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Liverpool care home, Cambridge Court, rated Inadequate following Care Quality Commission inspection

Published:
15 July 2016
Service:
Cambridge Court Care Home
Categories:
  • Media

Cambridge Court Care Home, Waterloo, Liverpool has been placed in special measures to protect people using this service, after being rated as Inadequate following an inspection by the Care Quality Commission in April this year.

Cambridge Court Care Home is located in Waterloo in Liverpool. The home provides 24 hour long term care, respite residential care and care for residents with nursing and dementia care requirements.

At the time of the inspection, there were 50 people living in the home.

We carried out an unannounced comprehensive inspection of this service on 7 September 2015 and breaches of legal requirements were found and the service was rated as, Requires Improvement. After the comprehensive inspection, the provider wrote to us to say what they would do to meet legal requirements in relation to the identified breaches. We undertook this comprehensive inspection to check that they had followed their plan and to confirm that they now met legal requirements.

Under CQC’s new programme of inspections, all adult social care services are given a rating to help people choose care. We ask five questions, are services; safe, effective, caring, responsive and well led. Overall, Cambridge Court has been rated as Inadequate.

The full report from the inspection can be found on this website.

Our most recent report identified a number of areas which we found concerning including:

  • Safe recruitment practices were not always followed to ensure staff were suitable to work with vulnerable people. We found that there were not always sufficient numbers of staff on duty to meet people's needs effectively. Some people told us they had to wait for support at times.
  • Deprivation of Liberty Safeguards had been applied for appropriately but conditions within the authorisations were not always met. When people lacked capacity to consent, principles of the Mental Capacity Act 2005 were not always followed.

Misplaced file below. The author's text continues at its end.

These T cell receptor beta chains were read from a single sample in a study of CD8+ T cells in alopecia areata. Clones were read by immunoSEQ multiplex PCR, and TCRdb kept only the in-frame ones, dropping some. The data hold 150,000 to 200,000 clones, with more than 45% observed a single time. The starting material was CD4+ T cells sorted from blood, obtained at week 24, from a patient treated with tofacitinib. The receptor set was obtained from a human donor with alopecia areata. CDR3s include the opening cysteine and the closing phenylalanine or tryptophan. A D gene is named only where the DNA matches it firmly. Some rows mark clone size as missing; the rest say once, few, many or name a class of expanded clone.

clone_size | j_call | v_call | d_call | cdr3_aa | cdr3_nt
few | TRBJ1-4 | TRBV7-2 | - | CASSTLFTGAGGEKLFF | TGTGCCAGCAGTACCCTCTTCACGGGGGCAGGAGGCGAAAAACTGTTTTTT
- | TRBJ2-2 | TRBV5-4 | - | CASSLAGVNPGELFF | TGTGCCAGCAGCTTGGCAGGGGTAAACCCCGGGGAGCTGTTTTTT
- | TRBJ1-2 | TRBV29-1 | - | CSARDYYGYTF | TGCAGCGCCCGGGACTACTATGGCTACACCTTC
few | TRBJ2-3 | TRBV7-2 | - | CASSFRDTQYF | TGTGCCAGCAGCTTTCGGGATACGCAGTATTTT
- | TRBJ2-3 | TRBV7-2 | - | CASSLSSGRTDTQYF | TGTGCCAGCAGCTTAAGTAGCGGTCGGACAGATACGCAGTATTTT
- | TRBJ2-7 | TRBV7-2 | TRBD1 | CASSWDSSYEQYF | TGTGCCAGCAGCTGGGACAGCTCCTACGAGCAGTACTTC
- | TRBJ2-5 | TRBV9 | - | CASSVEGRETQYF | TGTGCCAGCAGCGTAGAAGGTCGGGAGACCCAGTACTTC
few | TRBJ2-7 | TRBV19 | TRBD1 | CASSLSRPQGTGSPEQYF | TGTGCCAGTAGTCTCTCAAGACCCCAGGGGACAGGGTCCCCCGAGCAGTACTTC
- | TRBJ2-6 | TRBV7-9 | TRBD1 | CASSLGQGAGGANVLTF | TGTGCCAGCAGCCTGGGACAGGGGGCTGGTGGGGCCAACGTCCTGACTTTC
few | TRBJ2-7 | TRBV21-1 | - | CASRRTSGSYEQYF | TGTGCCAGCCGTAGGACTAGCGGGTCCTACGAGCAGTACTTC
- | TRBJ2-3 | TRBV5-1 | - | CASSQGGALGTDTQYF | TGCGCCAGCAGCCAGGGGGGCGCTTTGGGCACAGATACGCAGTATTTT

• The storage of people's private records had improved since the last inspection, but we found that they were not always stored securely.
  • We were told that independence was not always promoted and staff did not always communicate with people effectively when providing support.
  • We found people had choice with regards to their daily routine; however preferences regarding care and treatment were not always met.
  • There was a lack of activities available for people to participate in and an activity co-ordinator was being recruited.

Debbie Westhead, Deputy Chief Inspector of Adult Social Care in the North, said:

“People are entitled to services which provide safe, effective, compassionate and well-led high quality care.

“Although people told us they were treated with dignity and respect and that staff were kind, we were concerned for people’s safety without the proper systems in place to support to staff.

“Our first instinct is to make sure the service improves, but we must take action to protect people when we are worried about their safety.

“The service will be kept under review and, we will not hesitate to take further enforcement action should the service deteriorate further.”

Ends

For further information please contact CQC Regional Communications Officer Kerri James by email kerri.james@cqc.org.ukor by phone on 07464 92 9966. Journalists wishing to speak to the press office outside of office hours can find out how to contact the team here.

Please note: the press office is unable to advise members of the public on health or social care matters. For general enquiries, please call 03000 61 61 61.

Last updated:
29 May 2017

Notes to editors


Providers are required by law to display their ratings on their premises and on their websites so that the public can see their rating quickly and easily. This should be done within 21 days of publication of their inspection report. Further information on the display of CQC ratings.


About the Care Quality Commission

The Care Quality Commission (CQC) is the independent regulator of health and social care in England.


We make sure health and social care services provide people with safe, effective, compassionate, high-quality care and we encourage care services to improve.


We monitor, inspect and regulate services to make sure they meet fundamental standards of quality and safety and we publish what we find to help people choose care.